WASHINGTON -- Oleh Sentsov, the Ukrainian film director who was held in Russian prisons for more than five years, will be meeting with officials on Capitol Hill this week as he seeks to persuade the United States to take a tougher stance on human rights abuses in Crimea and the militarization of the peninsula.
Sentsov, who was freed by Russia in a prisoner swap with Ukraine in September, will meet with State Department officials, members of Congress and attend a meeting of the U.S. Helsinki Commission, he said at a briefing at the Ukraine Embassy in Washington on January 27. He will be joined by other Ukrainian human rights activists.
The 43-year old said Russia continues to hold hundreds of political prisoners in occupied Crimea and eastern Ukraine as well as in Russia itself, with many kept in inhumane conditions and subject to torture. He is hoping U.S. pressure will help get them released.
“They are not receiving normal food, they are not receiving medical attention. It is really an underground pit,” he said of the prisoners.
Russia annexed Crimea in 2014 following the ouster of Ukraine’s pro-Kremlin president, Viktor Yanukovych, and backed separatists in the Ukraine’s eastern provinces, setting off a war that has killed more than 13,000 since April of that year.
Ukraine President Volodymyr Zelenskiy, who was swept to power last year amid promises to end the war, won the release of 35 Ukrainian political prisoners including Sentsov in September and then another 76 from separatist-controlled regions in December as part of a swap with Russia.
Zelenskiy has promised a third swap to free political prisoners held in Crimea, though no time frame has been given.
Russia still holds 96 political prisoners, most of whom were detained in Crimea, including 69 Crimean Tatars, according to Ukrainian NGOs. Anywhere from 101 to 184 are still held in the separatist-controlled regions, according to NGOs and the Ukrainian government.
The freeing of Crimean prisoners may prove more difficult because those individuals are now considered Russian citizens following the annexation, said Andriy Kurkov, president of Pen Ukraine Center, an NGO that seeks to protect freedom of speech.
Moreover, the prisoners held in Crimea are not well known, making it difficult to round up international support, he said.
“There are no well highlighted cases of Crimean Tatars. They don’t have celebrity prisoners among them. If some cases could be highlighted in the [United] States and become almost symbolic representatives of this group, it would be much easier for the Ukrainian government to talk about possible exchange of Crimean Tatars,” he said.
Tamila Tasheva, the coordinator of CrimeaSOS organization, said the situation in Crimea has fallen off the international radar screen as the world focuses on the peace talks between Russia and Ukraine to settle the fighting in eastern Ukraine.
“We don’t have a communications platform for Crimea. We don’t have many countries that support Crimean projects” such as supporting local NGOs, she said. “It is a problem.”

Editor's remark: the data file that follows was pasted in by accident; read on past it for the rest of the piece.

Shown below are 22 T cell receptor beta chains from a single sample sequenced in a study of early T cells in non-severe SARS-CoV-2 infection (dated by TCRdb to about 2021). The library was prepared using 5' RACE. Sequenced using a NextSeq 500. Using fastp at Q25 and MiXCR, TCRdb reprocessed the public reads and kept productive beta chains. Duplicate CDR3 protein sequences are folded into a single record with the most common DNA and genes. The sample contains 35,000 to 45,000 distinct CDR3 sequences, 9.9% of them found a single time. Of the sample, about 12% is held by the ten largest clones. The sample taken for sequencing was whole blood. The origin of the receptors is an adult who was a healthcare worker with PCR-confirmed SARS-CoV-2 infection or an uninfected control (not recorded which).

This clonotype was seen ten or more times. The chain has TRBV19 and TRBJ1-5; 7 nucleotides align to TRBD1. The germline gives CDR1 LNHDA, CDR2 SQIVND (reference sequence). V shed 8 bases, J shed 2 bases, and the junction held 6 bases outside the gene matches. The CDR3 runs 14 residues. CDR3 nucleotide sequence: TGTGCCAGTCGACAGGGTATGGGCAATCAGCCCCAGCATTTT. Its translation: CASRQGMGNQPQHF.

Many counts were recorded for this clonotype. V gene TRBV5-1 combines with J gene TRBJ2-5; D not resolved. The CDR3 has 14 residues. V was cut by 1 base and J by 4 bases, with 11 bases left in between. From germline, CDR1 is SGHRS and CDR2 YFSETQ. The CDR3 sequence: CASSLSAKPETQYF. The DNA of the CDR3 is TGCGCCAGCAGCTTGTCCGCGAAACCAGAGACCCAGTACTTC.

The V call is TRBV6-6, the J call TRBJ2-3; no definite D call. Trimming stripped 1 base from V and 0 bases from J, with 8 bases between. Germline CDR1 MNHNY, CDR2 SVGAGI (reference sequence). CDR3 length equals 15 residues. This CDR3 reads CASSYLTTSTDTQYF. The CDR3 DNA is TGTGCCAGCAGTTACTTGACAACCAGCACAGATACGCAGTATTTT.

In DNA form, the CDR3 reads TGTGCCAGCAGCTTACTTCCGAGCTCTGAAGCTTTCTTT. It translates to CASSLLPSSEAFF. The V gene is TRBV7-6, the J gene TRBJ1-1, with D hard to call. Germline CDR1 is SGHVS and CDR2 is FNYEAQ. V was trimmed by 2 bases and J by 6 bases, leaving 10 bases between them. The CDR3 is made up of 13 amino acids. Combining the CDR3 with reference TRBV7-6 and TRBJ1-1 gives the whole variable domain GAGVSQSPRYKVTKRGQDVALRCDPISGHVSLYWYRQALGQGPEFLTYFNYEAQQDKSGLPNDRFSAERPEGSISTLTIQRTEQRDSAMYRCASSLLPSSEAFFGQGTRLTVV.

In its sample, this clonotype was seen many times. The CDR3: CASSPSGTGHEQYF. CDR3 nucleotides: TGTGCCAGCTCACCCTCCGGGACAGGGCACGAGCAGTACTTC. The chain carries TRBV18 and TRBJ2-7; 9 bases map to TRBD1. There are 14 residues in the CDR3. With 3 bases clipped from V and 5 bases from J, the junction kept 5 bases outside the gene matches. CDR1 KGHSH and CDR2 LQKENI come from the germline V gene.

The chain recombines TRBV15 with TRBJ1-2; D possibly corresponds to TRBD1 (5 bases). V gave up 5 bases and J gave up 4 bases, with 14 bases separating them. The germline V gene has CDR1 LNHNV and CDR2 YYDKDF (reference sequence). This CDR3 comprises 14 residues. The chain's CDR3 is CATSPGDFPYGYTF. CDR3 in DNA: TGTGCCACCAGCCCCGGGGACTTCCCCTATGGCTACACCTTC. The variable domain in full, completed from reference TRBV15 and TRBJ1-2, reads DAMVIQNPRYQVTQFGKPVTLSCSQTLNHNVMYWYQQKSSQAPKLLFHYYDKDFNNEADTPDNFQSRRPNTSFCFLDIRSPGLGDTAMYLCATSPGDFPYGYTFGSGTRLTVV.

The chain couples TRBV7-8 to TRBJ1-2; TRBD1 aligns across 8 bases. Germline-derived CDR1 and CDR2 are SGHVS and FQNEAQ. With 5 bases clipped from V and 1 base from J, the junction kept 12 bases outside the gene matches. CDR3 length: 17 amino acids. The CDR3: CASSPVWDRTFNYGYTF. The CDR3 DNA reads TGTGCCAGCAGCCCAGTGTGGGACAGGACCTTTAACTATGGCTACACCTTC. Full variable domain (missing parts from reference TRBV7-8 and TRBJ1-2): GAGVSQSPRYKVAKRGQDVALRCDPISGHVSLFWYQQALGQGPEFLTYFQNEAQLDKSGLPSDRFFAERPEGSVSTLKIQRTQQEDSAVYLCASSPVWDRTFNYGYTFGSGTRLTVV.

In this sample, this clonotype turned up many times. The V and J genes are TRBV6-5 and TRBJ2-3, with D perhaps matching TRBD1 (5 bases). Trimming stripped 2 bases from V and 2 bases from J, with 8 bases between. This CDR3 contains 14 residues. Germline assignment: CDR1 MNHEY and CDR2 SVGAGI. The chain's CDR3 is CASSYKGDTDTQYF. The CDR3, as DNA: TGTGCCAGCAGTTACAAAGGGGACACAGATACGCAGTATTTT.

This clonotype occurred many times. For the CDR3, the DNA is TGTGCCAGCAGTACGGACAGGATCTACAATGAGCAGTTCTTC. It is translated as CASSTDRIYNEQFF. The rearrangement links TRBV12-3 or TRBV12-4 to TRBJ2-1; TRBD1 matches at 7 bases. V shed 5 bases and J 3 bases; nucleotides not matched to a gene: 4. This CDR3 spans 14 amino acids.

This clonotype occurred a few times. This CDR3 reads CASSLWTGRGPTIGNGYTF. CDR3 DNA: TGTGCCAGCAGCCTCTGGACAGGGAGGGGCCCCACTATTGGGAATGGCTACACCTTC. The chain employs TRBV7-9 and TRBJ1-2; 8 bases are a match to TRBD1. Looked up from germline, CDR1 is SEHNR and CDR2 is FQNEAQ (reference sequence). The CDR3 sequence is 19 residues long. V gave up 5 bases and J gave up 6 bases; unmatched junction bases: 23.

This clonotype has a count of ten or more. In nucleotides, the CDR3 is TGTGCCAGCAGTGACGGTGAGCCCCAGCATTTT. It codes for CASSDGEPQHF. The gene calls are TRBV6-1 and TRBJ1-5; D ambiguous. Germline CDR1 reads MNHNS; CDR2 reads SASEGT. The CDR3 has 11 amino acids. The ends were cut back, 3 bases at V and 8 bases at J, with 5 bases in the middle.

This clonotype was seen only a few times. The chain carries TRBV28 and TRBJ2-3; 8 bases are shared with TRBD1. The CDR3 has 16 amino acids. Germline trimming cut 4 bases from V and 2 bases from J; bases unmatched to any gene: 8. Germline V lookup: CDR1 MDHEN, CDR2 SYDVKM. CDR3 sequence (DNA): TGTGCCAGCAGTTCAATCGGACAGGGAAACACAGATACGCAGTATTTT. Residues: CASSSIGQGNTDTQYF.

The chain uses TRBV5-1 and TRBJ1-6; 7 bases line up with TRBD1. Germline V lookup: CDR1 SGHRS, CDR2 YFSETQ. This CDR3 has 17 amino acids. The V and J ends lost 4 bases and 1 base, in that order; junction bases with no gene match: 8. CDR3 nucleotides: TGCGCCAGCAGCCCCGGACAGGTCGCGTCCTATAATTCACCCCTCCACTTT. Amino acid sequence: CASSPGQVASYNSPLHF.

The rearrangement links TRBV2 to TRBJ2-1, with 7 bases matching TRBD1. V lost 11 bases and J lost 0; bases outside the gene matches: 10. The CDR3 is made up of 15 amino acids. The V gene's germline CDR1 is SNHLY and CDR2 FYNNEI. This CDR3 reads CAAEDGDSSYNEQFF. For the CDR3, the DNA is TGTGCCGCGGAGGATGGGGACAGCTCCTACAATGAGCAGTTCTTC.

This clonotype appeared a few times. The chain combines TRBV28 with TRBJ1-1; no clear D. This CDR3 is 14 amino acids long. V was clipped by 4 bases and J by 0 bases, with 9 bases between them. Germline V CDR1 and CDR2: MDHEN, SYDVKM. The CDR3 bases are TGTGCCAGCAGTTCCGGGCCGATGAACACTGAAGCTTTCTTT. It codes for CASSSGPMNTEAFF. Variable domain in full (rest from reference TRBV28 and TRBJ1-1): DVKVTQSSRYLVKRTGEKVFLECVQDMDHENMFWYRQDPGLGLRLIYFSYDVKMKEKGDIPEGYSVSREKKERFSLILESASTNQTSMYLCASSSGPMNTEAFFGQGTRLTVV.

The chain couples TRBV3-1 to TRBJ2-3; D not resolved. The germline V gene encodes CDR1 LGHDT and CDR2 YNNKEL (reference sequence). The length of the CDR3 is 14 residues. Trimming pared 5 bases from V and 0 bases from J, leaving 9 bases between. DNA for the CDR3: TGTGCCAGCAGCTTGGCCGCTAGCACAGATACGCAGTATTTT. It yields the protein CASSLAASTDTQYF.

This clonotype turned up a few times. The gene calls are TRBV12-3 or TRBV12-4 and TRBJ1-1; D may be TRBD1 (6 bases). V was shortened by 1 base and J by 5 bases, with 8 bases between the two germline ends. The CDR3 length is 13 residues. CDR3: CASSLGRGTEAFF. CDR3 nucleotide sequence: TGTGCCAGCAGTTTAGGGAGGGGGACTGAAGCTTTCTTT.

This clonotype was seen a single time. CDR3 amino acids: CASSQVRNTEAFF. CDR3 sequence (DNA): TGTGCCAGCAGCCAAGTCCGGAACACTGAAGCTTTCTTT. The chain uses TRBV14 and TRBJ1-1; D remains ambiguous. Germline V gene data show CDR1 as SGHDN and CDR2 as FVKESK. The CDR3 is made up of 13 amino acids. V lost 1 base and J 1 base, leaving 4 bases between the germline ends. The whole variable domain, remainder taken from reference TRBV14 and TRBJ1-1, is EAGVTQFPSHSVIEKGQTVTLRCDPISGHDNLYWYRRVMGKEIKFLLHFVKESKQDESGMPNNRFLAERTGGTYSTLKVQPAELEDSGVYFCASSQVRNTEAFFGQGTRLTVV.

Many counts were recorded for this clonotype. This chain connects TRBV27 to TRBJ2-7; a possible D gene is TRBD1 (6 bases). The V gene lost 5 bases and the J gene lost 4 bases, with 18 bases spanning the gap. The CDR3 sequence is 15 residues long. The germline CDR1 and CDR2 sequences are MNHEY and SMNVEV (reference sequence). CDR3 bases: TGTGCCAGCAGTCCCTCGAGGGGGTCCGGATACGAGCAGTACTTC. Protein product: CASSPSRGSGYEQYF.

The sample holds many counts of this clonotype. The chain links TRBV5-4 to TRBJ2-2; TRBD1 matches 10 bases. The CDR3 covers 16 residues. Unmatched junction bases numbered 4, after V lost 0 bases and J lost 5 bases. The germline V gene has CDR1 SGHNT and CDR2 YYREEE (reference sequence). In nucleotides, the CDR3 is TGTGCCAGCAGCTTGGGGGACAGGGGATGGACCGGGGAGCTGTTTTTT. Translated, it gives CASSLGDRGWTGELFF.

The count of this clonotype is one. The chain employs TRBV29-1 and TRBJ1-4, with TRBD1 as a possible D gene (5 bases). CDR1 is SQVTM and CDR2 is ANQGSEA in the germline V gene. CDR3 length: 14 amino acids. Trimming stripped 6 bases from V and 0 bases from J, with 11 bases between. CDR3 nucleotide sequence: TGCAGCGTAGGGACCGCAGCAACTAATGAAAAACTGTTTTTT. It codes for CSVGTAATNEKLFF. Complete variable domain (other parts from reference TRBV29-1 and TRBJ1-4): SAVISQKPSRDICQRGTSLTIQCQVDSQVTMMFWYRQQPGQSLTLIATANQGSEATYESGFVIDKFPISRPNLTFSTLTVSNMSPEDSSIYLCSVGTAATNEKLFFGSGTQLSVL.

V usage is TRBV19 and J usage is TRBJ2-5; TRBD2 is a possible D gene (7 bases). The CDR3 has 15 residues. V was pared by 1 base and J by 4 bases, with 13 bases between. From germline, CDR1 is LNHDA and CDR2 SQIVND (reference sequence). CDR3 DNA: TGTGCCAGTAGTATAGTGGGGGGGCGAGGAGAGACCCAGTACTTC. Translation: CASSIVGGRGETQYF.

Sentsov, a 2018 Sakharov prize laureate, is now trying to use his international recognition to help draw more U.S. and global attention to the situation in Crimea.
Russia agreed to release prisoners last year amid international pressure, the Ukrainian activists said.
The filmmaker and his fellow activists traveled to the UN headquarters in New York on January 24 to discuss developments on the peninsula with diplomats from various countries.
Following his meetings in Washington, Sentsov will give a speech in Utah at the Sundance Film Festival, the largest independent film festival in the United States.
The United States can maintain that pressure on Russia to release the Crimean prisoners by imposing sanctions and using its global influence, said Voldoymyr Yelchenko, Ukraine’s new ambassador to the United States.
Most countries in Latin America, Africa, and Asia are “quite indifferent” to the Crimean issue and see it as a problem that Russia and Ukraine must solve on their own, Yelchenko said.
“But we understand that without more sanctions and international pressure it will never be resolved,” he said.
The activists will ask officials to impose sanctions on officials in Russia and Crimea responsible for human rights abuses on the peninsula and raise concerns about the growing Russian military presence on the island, the ambassador and activists said.
“Crimea is gradually turning into a huge military base. What for? What is Russia preparing for,” Yelchenko said.
They will also ask the State Department to nominate another envoy to Ukraine after Kurt Volker stepped down in September amid the House of Representatives' impeachment investigation into President Donald Trump, said Maria Tomak, co-founder of the Ukrainian NGO Media Initiative for Human Rights.
The activists’ trip to Washington comes just days after National Public Radio reported that Secretary of State Mike Pompeo insinuated that Americans don’t care about Ukraine.
Yelchenko said he wasn’t going to rush to judge Pompeo’s statement.
“Officially, we know quite well that Ukraine has very strong bipartisan support” in Congress as well as “strong support” in the State Deparment,” he said.
Yelchenko will meet with Pompeo later this week in Kyiv as he makes his first official visit to Ukraine since becoming the nation’s top diplomat in 2018.
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